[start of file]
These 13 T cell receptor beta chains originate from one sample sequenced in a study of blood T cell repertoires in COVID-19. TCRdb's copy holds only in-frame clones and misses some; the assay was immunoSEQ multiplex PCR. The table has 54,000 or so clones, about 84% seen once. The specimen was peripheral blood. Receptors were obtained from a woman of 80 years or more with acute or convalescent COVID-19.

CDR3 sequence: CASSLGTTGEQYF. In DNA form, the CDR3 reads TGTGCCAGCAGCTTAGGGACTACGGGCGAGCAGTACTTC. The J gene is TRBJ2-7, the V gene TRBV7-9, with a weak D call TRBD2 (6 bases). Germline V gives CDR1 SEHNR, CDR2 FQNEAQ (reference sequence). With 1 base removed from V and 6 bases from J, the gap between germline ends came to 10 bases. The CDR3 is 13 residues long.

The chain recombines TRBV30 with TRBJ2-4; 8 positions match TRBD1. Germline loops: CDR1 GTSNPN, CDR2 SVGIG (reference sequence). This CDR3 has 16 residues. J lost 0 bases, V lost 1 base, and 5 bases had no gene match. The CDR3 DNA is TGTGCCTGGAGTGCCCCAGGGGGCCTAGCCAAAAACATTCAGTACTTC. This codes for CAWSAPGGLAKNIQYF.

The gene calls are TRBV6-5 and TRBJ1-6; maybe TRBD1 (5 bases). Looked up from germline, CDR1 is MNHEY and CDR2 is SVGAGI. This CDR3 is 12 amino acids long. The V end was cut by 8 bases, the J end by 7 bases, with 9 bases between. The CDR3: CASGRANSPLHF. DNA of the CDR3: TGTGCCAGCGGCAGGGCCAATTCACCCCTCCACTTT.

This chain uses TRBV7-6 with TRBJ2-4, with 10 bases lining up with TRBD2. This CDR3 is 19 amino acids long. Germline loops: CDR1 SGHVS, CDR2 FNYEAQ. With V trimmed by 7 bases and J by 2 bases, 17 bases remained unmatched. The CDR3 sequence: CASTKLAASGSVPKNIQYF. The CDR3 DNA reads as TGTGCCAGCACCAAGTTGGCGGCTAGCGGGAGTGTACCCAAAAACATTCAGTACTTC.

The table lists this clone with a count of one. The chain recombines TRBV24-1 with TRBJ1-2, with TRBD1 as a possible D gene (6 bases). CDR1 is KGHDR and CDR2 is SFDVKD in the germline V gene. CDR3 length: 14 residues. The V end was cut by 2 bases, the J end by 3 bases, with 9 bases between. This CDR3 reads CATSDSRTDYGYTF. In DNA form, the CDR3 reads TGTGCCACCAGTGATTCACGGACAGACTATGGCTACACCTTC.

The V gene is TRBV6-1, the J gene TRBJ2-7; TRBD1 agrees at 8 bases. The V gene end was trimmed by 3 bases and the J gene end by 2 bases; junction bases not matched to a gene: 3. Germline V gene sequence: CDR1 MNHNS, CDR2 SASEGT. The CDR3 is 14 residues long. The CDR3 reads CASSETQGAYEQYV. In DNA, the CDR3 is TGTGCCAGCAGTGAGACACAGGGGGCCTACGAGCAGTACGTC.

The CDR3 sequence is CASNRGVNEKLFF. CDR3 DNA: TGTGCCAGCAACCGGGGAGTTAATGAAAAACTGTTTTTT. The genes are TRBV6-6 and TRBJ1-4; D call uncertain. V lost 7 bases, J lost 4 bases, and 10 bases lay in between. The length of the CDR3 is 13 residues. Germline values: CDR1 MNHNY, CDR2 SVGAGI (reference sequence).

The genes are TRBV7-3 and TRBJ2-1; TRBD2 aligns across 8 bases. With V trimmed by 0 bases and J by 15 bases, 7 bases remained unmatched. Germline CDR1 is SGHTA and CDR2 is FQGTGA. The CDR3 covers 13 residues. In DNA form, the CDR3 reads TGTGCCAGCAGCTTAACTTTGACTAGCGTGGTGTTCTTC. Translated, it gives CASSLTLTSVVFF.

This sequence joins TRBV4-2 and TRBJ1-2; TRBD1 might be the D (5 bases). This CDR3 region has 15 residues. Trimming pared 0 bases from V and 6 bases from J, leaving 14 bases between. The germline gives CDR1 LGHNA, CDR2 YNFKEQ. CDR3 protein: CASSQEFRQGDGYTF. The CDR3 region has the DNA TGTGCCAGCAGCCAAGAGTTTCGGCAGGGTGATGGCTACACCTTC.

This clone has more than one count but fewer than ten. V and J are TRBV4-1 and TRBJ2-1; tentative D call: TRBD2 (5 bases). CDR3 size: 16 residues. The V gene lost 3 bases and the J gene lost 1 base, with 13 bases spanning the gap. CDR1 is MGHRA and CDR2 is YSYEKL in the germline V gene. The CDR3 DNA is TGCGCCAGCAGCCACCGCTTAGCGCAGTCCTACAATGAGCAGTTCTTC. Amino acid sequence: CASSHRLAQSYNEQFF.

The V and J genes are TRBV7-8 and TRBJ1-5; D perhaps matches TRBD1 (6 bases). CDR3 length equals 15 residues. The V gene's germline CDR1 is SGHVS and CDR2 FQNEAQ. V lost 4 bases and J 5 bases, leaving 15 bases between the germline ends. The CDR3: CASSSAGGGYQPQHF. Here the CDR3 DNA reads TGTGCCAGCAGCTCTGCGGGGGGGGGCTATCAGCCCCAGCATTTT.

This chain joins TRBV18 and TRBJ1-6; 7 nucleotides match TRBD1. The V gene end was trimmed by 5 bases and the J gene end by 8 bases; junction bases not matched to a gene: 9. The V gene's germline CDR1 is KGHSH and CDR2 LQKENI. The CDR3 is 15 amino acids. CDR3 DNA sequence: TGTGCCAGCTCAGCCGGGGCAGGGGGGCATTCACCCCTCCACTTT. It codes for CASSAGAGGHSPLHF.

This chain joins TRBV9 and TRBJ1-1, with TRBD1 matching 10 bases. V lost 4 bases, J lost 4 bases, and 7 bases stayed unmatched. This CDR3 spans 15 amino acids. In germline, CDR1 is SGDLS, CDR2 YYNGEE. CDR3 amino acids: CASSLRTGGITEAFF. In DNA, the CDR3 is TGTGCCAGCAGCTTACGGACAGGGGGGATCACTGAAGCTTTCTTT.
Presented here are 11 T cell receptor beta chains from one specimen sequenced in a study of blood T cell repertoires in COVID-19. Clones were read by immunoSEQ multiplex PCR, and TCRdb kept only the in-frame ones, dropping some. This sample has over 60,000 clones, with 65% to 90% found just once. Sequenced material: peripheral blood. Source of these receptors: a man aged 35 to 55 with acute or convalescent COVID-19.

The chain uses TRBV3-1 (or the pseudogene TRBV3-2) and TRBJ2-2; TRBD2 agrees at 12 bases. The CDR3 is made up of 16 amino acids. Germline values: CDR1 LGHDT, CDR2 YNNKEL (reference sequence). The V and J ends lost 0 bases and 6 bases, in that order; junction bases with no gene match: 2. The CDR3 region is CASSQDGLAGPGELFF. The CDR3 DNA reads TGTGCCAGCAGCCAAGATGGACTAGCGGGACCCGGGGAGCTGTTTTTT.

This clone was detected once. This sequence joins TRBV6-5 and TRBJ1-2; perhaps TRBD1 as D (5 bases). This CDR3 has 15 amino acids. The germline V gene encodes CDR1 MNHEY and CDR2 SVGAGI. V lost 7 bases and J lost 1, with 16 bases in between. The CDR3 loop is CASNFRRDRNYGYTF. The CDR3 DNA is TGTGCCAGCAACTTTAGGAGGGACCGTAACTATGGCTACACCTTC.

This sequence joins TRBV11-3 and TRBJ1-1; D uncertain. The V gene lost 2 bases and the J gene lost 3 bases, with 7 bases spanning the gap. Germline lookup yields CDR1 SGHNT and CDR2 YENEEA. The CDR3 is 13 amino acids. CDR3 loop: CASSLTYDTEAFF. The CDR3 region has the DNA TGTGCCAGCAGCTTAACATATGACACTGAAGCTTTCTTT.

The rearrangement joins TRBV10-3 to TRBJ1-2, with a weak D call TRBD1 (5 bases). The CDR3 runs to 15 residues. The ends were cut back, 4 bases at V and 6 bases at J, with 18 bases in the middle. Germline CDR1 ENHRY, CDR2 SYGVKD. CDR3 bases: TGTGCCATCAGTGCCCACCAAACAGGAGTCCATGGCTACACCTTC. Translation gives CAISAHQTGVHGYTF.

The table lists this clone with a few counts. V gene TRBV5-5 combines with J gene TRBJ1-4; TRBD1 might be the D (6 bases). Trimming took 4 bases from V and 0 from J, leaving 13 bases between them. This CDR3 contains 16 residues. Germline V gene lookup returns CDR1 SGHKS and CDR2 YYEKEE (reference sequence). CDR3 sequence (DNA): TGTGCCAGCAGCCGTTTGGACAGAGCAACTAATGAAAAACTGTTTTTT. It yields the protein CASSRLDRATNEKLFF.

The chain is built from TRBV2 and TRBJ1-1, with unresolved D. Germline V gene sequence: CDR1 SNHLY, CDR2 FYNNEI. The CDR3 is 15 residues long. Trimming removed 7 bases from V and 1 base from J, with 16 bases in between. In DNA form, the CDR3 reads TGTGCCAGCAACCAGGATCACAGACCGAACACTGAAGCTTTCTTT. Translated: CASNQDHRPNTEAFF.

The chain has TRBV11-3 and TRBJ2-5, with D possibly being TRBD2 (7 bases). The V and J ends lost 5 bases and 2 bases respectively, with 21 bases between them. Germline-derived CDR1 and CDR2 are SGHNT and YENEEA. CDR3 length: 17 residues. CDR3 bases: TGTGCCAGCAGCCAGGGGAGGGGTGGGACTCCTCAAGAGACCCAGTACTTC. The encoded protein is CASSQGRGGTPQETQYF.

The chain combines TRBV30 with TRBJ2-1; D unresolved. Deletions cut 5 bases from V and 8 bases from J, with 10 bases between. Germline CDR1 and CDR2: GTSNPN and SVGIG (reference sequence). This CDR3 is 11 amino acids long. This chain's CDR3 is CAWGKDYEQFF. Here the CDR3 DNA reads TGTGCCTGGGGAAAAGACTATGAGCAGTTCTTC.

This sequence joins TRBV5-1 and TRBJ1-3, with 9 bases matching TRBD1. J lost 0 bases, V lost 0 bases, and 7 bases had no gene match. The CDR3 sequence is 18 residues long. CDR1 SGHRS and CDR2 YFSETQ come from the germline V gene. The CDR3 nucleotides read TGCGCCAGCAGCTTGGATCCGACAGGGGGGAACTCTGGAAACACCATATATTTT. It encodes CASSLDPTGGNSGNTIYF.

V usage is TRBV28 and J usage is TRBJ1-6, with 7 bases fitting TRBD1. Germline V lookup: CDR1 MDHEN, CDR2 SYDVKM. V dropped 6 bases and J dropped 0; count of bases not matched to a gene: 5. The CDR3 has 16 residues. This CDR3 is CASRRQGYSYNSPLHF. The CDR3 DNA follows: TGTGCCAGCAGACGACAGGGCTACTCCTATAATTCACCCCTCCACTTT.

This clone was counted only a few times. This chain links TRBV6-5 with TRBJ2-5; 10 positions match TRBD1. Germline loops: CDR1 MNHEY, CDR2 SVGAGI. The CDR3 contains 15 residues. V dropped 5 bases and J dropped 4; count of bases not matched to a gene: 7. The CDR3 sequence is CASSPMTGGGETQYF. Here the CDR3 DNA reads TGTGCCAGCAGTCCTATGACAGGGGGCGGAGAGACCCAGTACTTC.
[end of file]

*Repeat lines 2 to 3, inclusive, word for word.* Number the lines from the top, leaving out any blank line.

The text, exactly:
CDR3 sequence: CASSLGTTGEQYF. In DNA form, the CDR3 reads TGTGCCAGCAGCTTAGGGACTACGGGCGAGCAGTACTTC. The J gene is TRBJ2-7, the V gene TRBV7-9, with a weak D call TRBD2 (6 bases). Germline V gives CDR1 SEHNR, CDR2 FQNEAQ (reference sequence). With 1 base removed from V and 6 bases from J, the gap between germline ends came to 10 bases. The CDR3 is 13 residues long.

The chain recombines TRBV30 with TRBJ2-4; 8 positions match TRBD1. Germline loops: CDR1 GTSNPN, CDR2 SVGIG (reference sequence). This CDR3 has 16 residues. J lost 0 bases, V lost 1 base, and 5 bases had no gene match. The CDR3 DNA is TGTGCCTGGAGTGCCCCAGGGGGCCTAGCCAAAAACATTCAGTACTTC. This codes for CAWSAPGGLAKNIQYF.